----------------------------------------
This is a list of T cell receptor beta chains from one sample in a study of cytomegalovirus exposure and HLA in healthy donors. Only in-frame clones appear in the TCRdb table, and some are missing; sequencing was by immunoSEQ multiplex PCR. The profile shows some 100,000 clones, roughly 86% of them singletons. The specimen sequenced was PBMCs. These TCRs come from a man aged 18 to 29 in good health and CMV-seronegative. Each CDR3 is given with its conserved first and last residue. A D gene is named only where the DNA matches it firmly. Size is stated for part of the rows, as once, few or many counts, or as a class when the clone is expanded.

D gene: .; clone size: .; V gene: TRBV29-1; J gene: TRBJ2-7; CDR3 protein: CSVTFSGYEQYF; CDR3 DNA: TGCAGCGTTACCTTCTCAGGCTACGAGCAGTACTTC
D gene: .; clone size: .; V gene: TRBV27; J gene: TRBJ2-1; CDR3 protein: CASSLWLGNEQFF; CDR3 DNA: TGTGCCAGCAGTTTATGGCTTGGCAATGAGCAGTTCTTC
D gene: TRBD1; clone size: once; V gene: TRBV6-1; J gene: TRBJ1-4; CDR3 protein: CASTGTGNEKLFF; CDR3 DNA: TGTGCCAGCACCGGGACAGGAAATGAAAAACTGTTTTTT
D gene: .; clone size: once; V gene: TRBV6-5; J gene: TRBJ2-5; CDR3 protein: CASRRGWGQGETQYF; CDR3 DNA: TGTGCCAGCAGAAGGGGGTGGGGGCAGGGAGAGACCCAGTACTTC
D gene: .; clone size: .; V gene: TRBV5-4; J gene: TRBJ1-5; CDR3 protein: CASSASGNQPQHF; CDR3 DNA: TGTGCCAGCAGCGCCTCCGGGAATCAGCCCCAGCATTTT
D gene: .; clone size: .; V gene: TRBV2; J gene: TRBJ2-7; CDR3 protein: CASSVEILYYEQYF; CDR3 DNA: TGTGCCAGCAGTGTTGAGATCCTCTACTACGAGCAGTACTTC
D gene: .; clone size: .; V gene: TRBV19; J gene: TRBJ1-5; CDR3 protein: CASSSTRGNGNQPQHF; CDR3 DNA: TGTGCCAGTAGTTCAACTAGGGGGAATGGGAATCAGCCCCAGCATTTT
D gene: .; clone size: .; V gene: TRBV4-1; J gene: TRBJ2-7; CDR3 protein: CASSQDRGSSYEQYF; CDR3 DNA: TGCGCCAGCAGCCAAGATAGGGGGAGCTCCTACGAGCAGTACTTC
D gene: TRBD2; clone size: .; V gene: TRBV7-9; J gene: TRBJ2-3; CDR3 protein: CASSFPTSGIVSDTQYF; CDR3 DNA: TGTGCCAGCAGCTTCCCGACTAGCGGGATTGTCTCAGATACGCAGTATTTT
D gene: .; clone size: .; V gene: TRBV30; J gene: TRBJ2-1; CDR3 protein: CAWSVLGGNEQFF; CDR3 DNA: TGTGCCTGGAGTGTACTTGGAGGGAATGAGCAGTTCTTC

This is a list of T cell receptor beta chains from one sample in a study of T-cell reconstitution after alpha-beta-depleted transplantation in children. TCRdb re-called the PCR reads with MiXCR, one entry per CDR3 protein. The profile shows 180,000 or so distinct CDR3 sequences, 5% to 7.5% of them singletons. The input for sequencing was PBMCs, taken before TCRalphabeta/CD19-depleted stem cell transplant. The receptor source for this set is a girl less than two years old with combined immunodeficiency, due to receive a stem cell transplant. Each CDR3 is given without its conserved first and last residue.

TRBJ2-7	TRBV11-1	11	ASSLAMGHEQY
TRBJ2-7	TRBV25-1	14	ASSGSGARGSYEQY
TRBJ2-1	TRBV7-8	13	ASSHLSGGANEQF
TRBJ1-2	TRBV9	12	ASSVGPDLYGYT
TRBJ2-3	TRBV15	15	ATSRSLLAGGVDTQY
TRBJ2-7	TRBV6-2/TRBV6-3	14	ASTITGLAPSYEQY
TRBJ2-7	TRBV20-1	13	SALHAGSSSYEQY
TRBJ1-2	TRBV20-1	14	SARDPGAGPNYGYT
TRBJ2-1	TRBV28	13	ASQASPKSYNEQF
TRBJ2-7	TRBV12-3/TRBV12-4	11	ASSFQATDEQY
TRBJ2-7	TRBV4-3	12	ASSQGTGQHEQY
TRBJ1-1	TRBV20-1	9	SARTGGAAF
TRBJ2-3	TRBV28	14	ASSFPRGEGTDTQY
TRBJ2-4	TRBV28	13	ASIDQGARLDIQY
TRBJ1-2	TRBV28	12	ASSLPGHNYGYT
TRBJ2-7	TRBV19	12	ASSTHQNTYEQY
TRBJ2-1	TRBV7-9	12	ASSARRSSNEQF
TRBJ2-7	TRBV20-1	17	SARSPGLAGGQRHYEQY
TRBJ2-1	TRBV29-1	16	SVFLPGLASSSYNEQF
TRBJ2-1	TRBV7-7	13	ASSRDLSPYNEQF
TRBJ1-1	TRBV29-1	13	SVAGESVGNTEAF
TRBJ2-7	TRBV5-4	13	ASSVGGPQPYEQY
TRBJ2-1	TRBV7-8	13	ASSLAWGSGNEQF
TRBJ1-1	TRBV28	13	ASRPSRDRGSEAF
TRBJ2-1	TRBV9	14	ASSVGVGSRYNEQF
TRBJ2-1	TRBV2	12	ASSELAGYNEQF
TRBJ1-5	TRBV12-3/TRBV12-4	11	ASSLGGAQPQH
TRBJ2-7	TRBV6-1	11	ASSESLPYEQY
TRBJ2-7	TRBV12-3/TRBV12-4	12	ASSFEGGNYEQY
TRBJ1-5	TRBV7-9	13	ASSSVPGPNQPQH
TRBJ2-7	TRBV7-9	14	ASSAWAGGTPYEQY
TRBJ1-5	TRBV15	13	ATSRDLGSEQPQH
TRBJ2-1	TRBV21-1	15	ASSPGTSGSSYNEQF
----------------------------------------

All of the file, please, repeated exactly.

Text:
This is a list of T cell receptor beta chains from one sample in a study of cytomegalovirus exposure and HLA in healthy donors. Only in-frame clones appear in the TCRdb table, and some are missing; sequencing was by immunoSEQ multiplex PCR. The profile shows some 100,000 clones, roughly 86% of them singletons. The specimen sequenced was PBMCs. These TCRs come from a man aged 18 to 29 in good health and CMV-seronegative. Each CDR3 is given with its conserved first and last residue. A D gene is named only where the DNA matches it firmly. Size is stated for part of the rows, as once, few or many counts, or as a class when the clone is expanded.

D gene: .; clone size: .; V gene: TRBV29-1; J gene: TRBJ2-7; CDR3 protein: CSVTFSGYEQYF; CDR3 DNA: TGCAGCGTTACCTTCTCAGGCTACGAGCAGTACTTC
D gene: .; clone size: .; V gene: TRBV27; J gene: TRBJ2-1; CDR3 protein: CASSLWLGNEQFF; CDR3 DNA: TGTGCCAGCAGTTTATGGCTTGGCAATGAGCAGTTCTTC
D gene: TRBD1; clone size: once; V gene: TRBV6-1; J gene: TRBJ1-4; CDR3 protein: CASTGTGNEKLFF; CDR3 DNA: TGTGCCAGCACCGGGACAGGAAATGAAAAACTGTTTTTT
D gene: .; clone size: once; V gene: TRBV6-5; J gene: TRBJ2-5; CDR3 protein: CASRRGWGQGETQYF; CDR3 DNA: TGTGCCAGCAGAAGGGGGTGGGGGCAGGGAGAGACCCAGTACTTC
D gene: .; clone size: .; V gene: TRBV5-4; J gene: TRBJ1-5; CDR3 protein: CASSASGNQPQHF; CDR3 DNA: TGTGCCAGCAGCGCCTCCGGGAATCAGCCCCAGCATTTT
D gene: .; clone size: .; V gene: TRBV2; J gene: TRBJ2-7; CDR3 protein: CASSVEILYYEQYF; CDR3 DNA: TGTGCCAGCAGTGTTGAGATCCTCTACTACGAGCAGTACTTC
D gene: .; clone size: .; V gene: TRBV19; J gene: TRBJ1-5; CDR3 protein: CASSSTRGNGNQPQHF; CDR3 DNA: TGTGCCAGTAGTTCAACTAGGGGGAATGGGAATCAGCCCCAGCATTTT
D gene: .; clone size: .; V gene: TRBV4-1; J gene: TRBJ2-7; CDR3 protein: CASSQDRGSSYEQYF; CDR3 DNA: TGCGCCAGCAGCCAAGATAGGGGGAGCTCCTACGAGCAGTACTTC
D gene: TRBD2; clone size: .; V gene: TRBV7-9; J gene: TRBJ2-3; CDR3 protein: CASSFPTSGIVSDTQYF; CDR3 DNA: TGTGCCAGCAGCTTCCCGACTAGCGGGATTGTCTCAGATACGCAGTATTTT
D gene: .; clone size: .; V gene: TRBV30; J gene: TRBJ2-1; CDR3 protein: CAWSVLGGNEQFF; CDR3 DNA: TGTGCCTGGAGTGTACTTGGAGGGAATGAGCAGTTCTTC

This is a list of T cell receptor beta chains from one sample in a study of T-cell reconstitution after alpha-beta-depleted transplantation in children. TCRdb re-called the PCR reads with MiXCR, one entry per CDR3 protein. The profile shows 180,000 or so distinct CDR3 sequences, 5% to 7.5% of them singletons. The input for sequencing was PBMCs, taken before TCRalphabeta/CD19-depleted stem cell transplant. The receptor source for this set is a girl less than two years old with combined immunodeficiency, due to receive a stem cell transplant. Each CDR3 is given without its conserved first and last residue.

TRBJ2-7	TRBV11-1	11	ASSLAMGHEQY
TRBJ2-7	TRBV25-1	14	ASSGSGARGSYEQY
TRBJ2-1	TRBV7-8	13	ASSHLSGGANEQF
TRBJ1-2	TRBV9	12	ASSVGPDLYGYT
TRBJ2-3	TRBV15	15	ATSRSLLAGGVDTQY
TRBJ2-7	TRBV6-2/TRBV6-3	14	ASTITGLAPSYEQY
TRBJ2-7	TRBV20-1	13	SALHAGSSSYEQY
TRBJ1-2	TRBV20-1	14	SARDPGAGPNYGYT
TRBJ2-1	TRBV28	13	ASQASPKSYNEQF
TRBJ2-7	TRBV12-3/TRBV12-4	11	ASSFQATDEQY
TRBJ2-7	TRBV4-3	12	ASSQGTGQHEQY
TRBJ1-1	TRBV20-1	9	SARTGGAAF
TRBJ2-3	TRBV28	14	ASSFPRGEGTDTQY
TRBJ2-4	TRBV28	13	ASIDQGARLDIQY
TRBJ1-2	TRBV28	12	ASSLPGHNYGYT
TRBJ2-7	TRBV19	12	ASSTHQNTYEQY
TRBJ2-1	TRBV7-9	12	ASSARRSSNEQF
TRBJ2-7	TRBV20-1	17	SARSPGLAGGQRHYEQY
TRBJ2-1	TRBV29-1	16	SVFLPGLASSSYNEQF
TRBJ2-1	TRBV7-7	13	ASSRDLSPYNEQF
TRBJ1-1	TRBV29-1	13	SVAGESVGNTEAF
TRBJ2-7	TRBV5-4	13	ASSVGGPQPYEQY
TRBJ2-1	TRBV7-8	13	ASSLAWGSGNEQF
TRBJ1-1	TRBV28	13	ASRPSRDRGSEAF
TRBJ2-1	TRBV9	14	ASSVGVGSRYNEQF
TRBJ2-1	TRBV2	12	ASSELAGYNEQF
TRBJ1-5	TRBV12-3/TRBV12-4	11	ASSLGGAQPQH
TRBJ2-7	TRBV6-1	11	ASSESLPYEQY
TRBJ2-7	TRBV12-3/TRBV12-4	12	ASSFEGGNYEQY
TRBJ1-5	TRBV7-9	13	ASSSVPGPNQPQH
TRBJ2-7	TRBV7-9	14	ASSAWAGGTPYEQY
TRBJ1-5	TRBV15	13	ATSRDLGSEQPQH
TRBJ2-1	TRBV21-1	15	ASSPGTSGSSYNEQF